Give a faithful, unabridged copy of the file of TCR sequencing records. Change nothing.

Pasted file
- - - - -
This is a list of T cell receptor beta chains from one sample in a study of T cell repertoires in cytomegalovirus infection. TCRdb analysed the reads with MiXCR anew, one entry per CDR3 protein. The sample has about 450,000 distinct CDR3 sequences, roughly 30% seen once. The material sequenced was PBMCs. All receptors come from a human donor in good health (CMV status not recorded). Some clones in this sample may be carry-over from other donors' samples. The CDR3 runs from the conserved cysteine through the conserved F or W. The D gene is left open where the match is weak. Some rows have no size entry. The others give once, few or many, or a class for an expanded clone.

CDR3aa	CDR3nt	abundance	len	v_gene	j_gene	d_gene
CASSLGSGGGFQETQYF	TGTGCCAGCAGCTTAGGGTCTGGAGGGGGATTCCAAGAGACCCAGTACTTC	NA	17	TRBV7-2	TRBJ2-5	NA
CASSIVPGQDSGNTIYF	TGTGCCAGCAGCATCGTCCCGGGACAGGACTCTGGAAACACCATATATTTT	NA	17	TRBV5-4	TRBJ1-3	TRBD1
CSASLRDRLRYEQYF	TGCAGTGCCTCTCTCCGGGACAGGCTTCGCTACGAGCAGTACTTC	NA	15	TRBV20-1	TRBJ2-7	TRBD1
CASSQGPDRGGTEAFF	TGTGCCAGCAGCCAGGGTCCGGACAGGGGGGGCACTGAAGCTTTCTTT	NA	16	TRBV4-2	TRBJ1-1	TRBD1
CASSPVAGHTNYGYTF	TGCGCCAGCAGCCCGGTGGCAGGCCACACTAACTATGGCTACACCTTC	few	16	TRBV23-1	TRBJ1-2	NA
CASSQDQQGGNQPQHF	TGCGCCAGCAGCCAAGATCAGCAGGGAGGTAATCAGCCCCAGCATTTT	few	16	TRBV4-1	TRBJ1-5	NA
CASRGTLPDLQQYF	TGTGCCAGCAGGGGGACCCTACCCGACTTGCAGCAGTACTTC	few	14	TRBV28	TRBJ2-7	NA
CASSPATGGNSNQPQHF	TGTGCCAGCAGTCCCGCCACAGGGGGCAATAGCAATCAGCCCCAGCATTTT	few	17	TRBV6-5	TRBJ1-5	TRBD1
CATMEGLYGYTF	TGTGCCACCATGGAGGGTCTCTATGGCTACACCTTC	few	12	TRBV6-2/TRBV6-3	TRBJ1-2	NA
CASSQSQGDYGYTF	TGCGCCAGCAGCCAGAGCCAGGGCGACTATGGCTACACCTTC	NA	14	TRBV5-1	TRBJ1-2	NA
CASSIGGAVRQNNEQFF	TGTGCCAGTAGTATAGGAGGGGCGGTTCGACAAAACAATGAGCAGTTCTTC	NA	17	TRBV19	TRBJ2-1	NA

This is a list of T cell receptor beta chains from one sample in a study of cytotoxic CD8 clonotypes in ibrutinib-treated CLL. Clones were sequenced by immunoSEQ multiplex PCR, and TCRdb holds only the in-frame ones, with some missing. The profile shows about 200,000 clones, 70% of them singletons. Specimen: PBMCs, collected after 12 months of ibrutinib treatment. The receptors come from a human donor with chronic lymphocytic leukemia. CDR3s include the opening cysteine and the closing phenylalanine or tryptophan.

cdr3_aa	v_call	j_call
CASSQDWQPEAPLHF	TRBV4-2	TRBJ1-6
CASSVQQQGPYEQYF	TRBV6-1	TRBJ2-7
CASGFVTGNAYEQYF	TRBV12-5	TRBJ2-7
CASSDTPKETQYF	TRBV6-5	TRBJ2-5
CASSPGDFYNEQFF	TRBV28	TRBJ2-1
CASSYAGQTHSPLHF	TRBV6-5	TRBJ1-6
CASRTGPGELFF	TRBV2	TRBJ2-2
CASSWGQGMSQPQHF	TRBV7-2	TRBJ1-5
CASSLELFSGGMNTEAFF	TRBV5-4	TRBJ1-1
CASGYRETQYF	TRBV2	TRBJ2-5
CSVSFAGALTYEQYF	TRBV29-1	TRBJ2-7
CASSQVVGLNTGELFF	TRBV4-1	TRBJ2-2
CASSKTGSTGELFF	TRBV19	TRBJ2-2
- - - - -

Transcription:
This is a list of T cell receptor beta chains from one sample in a study of T cell repertoires in cytomegalovirus infection. TCRdb analysed the reads with MiXCR anew, one entry per CDR3 protein. The sample has about 450,000 distinct CDR3 sequences, roughly 30% seen once. The material sequenced was PBMCs. All receptors come from a human donor in good health (CMV status not recorded). Some clones in this sample may be carry-over from other donors' samples. The CDR3 runs from the conserved cysteine through the conserved F or W. The D gene is left open where the match is weak. Some rows have no size entry. The others give once, few or many, or a class for an expanded clone.

CDR3aa	CDR3nt	abundance	len	v_gene	j_gene	d_gene
CASSLGSGGGFQETQYF	TGTGCCAGCAGCTTAGGGTCTGGAGGGGGATTCCAAGAGACCCAGTACTTC	NA	17	TRBV7-2	TRBJ2-5	NA
CASSIVPGQDSGNTIYF	TGTGCCAGCAGCATCGTCCCGGGACAGGACTCTGGAAACACCATATATTTT	NA	17	TRBV5-4	TRBJ1-3	TRBD1
CSASLRDRLRYEQYF	TGCAGTGCCTCTCTCCGGGACAGGCTTCGCTACGAGCAGTACTTC	NA	15	TRBV20-1	TRBJ2-7	TRBD1
CASSQGPDRGGTEAFF	TGTGCCAGCAGCCAGGGTCCGGACAGGGGGGGCACTGAAGCTTTCTTT	NA	16	TRBV4-2	TRBJ1-1	TRBD1
CASSPVAGHTNYGYTF	TGCGCCAGCAGCCCGGTGGCAGGCCACACTAACTATGGCTACACCTTC	few	16	TRBV23-1	TRBJ1-2	NA
CASSQDQQGGNQPQHF	TGCGCCAGCAGCCAAGATCAGCAGGGAGGTAATCAGCCCCAGCATTTT	few	16	TRBV4-1	TRBJ1-5	NA
CASRGTLPDLQQYF	TGTGCCAGCAGGGGGACCCTACCCGACTTGCAGCAGTACTTC	few	14	TRBV28	TRBJ2-7	NA
CASSPATGGNSNQPQHF	TGTGCCAGCAGTCCCGCCACAGGGGGCAATAGCAATCAGCCCCAGCATTTT	few	17	TRBV6-5	TRBJ1-5	TRBD1
CATMEGLYGYTF	TGTGCCACCATGGAGGGTCTCTATGGCTACACCTTC	few	12	TRBV6-2/TRBV6-3	TRBJ1-2	NA
CASSQSQGDYGYTF	TGCGCCAGCAGCCAGAGCCAGGGCGACTATGGCTACACCTTC	NA	14	TRBV5-1	TRBJ1-2	NA
CASSIGGAVRQNNEQFF	TGTGCCAGTAGTATAGGAGGGGCGGTTCGACAAAACAATGAGCAGTTCTTC	NA	17	TRBV19	TRBJ2-1	NA

This is a list of T cell receptor beta chains from one sample in a study of cytotoxic CD8 clonotypes in ibrutinib-treated CLL. Clones were sequenced by immunoSEQ multiplex PCR, and TCRdb holds only the in-frame ones, with some missing. The profile shows about 200,000 clones, 70% of them singletons. Specimen: PBMCs, collected after 12 months of ibrutinib treatment. The receptors come from a human donor with chronic lymphocytic leukemia. CDR3s include the opening cysteine and the closing phenylalanine or tryptophan.

cdr3_aa	v_call	j_call
CASSQDWQPEAPLHF	TRBV4-2	TRBJ1-6
CASSVQQQGPYEQYF	TRBV6-1	TRBJ2-7
CASGFVTGNAYEQYF	TRBV12-5	TRBJ2-7
CASSDTPKETQYF	TRBV6-5	TRBJ2-5
CASSPGDFYNEQFF	TRBV28	TRBJ2-1
CASSYAGQTHSPLHF	TRBV6-5	TRBJ1-6
CASRTGPGELFF	TRBV2	TRBJ2-2
CASSWGQGMSQPQHF	TRBV7-2	TRBJ1-5
CASSLELFSGGMNTEAFF	TRBV5-4	TRBJ1-1
CASGYRETQYF	TRBV2	TRBJ2-5
CSVSFAGALTYEQYF	TRBV29-1	TRBJ2-7
CASSQVVGLNTGELFF	TRBV4-1	TRBJ2-2
CASSKTGSTGELFF	TRBV19	TRBJ2-2